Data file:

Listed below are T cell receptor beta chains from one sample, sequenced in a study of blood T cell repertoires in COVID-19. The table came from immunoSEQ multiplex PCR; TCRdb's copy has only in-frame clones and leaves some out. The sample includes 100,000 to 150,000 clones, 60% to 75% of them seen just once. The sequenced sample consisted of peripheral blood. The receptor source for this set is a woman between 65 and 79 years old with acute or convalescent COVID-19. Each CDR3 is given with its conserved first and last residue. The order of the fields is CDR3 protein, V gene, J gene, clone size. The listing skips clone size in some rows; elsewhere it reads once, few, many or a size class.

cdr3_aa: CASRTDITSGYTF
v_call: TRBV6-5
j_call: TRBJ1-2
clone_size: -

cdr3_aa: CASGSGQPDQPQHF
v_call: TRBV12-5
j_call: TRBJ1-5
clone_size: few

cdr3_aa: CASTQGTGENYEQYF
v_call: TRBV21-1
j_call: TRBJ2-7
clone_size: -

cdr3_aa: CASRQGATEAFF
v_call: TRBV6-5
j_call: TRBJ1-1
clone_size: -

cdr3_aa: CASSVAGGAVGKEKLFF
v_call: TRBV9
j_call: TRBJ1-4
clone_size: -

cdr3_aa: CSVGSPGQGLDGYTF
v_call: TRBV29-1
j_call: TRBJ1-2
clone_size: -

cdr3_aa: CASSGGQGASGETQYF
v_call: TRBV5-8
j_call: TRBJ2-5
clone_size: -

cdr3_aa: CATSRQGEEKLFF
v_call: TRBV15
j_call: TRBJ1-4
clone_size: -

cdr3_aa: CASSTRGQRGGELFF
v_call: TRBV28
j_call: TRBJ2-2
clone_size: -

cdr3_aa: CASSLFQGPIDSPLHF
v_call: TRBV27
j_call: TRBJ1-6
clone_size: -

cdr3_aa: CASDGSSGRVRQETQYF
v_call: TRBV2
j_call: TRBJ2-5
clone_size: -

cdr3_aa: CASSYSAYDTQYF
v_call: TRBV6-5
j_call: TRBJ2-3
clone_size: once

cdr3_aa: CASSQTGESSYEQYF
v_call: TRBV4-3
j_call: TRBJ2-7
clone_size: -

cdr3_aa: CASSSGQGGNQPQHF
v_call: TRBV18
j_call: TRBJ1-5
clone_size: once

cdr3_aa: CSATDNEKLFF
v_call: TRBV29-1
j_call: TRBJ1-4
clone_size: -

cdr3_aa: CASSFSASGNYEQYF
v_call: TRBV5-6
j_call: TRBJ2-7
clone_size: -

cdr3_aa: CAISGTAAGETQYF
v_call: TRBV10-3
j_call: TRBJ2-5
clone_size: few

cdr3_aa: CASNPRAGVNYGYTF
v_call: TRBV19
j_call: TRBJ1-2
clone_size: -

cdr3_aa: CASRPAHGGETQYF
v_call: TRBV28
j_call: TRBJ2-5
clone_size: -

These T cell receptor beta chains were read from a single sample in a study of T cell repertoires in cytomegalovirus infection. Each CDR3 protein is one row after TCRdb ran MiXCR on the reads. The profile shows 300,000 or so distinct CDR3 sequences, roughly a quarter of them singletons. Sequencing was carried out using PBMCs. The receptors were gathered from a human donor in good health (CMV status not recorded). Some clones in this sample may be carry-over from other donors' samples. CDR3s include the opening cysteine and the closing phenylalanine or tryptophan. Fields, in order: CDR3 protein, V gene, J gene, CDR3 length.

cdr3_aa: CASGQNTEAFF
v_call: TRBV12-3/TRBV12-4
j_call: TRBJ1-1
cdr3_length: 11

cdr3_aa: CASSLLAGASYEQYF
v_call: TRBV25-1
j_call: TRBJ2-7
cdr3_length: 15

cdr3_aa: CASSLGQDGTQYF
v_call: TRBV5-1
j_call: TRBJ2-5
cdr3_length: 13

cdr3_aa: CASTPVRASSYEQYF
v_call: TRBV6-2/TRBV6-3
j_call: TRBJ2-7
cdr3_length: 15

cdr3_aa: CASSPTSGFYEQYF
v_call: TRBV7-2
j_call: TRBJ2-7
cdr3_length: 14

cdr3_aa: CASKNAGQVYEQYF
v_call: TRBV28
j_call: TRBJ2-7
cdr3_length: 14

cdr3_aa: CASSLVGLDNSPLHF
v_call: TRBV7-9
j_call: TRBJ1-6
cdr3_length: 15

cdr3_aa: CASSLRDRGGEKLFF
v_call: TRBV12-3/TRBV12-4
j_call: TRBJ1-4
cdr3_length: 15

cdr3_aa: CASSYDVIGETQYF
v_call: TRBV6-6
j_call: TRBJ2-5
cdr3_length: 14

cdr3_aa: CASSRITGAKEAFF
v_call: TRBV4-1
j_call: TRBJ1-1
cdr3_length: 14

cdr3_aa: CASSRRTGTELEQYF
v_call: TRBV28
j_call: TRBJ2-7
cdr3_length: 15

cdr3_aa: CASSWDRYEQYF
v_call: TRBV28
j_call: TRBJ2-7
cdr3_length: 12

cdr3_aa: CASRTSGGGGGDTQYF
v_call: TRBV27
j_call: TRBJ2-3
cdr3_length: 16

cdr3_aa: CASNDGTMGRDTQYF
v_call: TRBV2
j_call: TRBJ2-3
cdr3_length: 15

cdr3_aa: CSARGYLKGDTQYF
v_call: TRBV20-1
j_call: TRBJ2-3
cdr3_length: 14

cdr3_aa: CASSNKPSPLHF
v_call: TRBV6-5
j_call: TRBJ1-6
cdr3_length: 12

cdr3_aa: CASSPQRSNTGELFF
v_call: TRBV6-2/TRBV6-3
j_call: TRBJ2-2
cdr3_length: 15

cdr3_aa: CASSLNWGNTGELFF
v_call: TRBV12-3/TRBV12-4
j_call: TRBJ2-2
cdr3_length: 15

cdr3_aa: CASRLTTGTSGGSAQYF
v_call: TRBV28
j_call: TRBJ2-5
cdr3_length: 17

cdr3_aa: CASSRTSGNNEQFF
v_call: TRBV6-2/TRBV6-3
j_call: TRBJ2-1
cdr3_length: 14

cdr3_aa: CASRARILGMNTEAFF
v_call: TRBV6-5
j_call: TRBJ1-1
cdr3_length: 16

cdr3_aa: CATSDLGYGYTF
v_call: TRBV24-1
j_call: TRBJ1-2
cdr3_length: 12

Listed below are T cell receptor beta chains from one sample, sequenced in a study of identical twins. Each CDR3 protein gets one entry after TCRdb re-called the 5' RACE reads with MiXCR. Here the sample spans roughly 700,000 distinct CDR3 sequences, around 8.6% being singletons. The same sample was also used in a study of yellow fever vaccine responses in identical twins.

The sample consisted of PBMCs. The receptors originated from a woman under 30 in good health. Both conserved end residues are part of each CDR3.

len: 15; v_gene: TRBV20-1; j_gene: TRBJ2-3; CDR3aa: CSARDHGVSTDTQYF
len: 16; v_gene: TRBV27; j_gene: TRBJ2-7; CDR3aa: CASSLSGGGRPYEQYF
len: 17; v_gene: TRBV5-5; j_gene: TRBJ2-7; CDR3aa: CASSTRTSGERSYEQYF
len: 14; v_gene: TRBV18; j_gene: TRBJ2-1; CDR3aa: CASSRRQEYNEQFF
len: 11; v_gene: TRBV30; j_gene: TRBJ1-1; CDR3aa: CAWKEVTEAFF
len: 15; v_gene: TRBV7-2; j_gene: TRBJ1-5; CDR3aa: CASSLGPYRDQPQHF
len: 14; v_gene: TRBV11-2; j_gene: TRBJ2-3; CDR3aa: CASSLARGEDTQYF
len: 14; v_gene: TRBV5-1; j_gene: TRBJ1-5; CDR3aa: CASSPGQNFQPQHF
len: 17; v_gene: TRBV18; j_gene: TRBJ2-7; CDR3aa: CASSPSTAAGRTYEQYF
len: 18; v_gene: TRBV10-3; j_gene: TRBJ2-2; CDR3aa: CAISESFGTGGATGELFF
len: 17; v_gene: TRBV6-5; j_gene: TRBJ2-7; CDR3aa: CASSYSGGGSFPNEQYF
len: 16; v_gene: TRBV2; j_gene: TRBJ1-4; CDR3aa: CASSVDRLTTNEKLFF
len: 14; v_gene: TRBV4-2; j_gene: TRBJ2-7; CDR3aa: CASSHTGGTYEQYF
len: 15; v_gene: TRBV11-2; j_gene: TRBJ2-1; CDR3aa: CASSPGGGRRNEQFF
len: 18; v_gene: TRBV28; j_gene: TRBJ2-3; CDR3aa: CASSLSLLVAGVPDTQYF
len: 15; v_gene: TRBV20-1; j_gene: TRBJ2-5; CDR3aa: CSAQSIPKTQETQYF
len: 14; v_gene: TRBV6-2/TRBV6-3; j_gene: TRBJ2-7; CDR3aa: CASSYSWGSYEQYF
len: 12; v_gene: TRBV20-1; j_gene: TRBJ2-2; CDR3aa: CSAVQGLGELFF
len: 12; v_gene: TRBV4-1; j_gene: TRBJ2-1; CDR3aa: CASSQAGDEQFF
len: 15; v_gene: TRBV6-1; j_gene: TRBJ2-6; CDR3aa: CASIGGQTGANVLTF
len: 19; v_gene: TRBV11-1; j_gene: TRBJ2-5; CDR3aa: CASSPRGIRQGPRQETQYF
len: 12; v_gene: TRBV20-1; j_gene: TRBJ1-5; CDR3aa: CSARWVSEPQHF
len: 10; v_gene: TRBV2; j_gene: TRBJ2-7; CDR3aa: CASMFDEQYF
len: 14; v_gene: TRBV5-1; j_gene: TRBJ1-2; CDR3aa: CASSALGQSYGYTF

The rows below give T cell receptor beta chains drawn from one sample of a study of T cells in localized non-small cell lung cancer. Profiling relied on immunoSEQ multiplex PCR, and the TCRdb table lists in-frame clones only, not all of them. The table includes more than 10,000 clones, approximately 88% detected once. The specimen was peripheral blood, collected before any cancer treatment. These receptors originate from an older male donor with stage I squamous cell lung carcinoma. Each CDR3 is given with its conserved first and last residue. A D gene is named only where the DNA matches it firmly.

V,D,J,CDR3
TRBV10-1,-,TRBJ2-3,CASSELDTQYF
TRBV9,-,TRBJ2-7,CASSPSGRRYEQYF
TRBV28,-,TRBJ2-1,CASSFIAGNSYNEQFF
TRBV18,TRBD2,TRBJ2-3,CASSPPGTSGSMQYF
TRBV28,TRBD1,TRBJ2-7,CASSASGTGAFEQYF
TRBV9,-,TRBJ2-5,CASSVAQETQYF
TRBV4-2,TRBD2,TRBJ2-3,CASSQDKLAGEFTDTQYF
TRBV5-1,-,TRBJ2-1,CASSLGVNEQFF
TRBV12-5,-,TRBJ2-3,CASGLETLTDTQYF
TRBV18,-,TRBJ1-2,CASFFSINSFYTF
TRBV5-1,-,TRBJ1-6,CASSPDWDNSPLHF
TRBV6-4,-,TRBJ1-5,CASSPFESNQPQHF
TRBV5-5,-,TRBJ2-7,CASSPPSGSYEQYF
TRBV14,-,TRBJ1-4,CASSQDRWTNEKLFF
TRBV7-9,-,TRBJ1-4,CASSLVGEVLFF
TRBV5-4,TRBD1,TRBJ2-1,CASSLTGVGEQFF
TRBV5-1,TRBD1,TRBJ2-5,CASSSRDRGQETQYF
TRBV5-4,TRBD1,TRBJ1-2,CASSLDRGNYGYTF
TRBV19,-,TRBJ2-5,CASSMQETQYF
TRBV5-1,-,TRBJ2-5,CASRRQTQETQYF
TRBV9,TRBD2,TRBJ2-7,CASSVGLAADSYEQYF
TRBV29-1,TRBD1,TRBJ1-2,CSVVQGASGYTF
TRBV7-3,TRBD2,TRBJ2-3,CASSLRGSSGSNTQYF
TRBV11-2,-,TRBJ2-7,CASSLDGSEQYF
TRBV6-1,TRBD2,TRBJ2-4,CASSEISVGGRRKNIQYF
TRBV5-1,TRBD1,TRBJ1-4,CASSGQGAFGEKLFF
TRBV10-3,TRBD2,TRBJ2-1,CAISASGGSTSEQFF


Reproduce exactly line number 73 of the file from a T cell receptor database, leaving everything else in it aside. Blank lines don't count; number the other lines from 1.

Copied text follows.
clone_size: -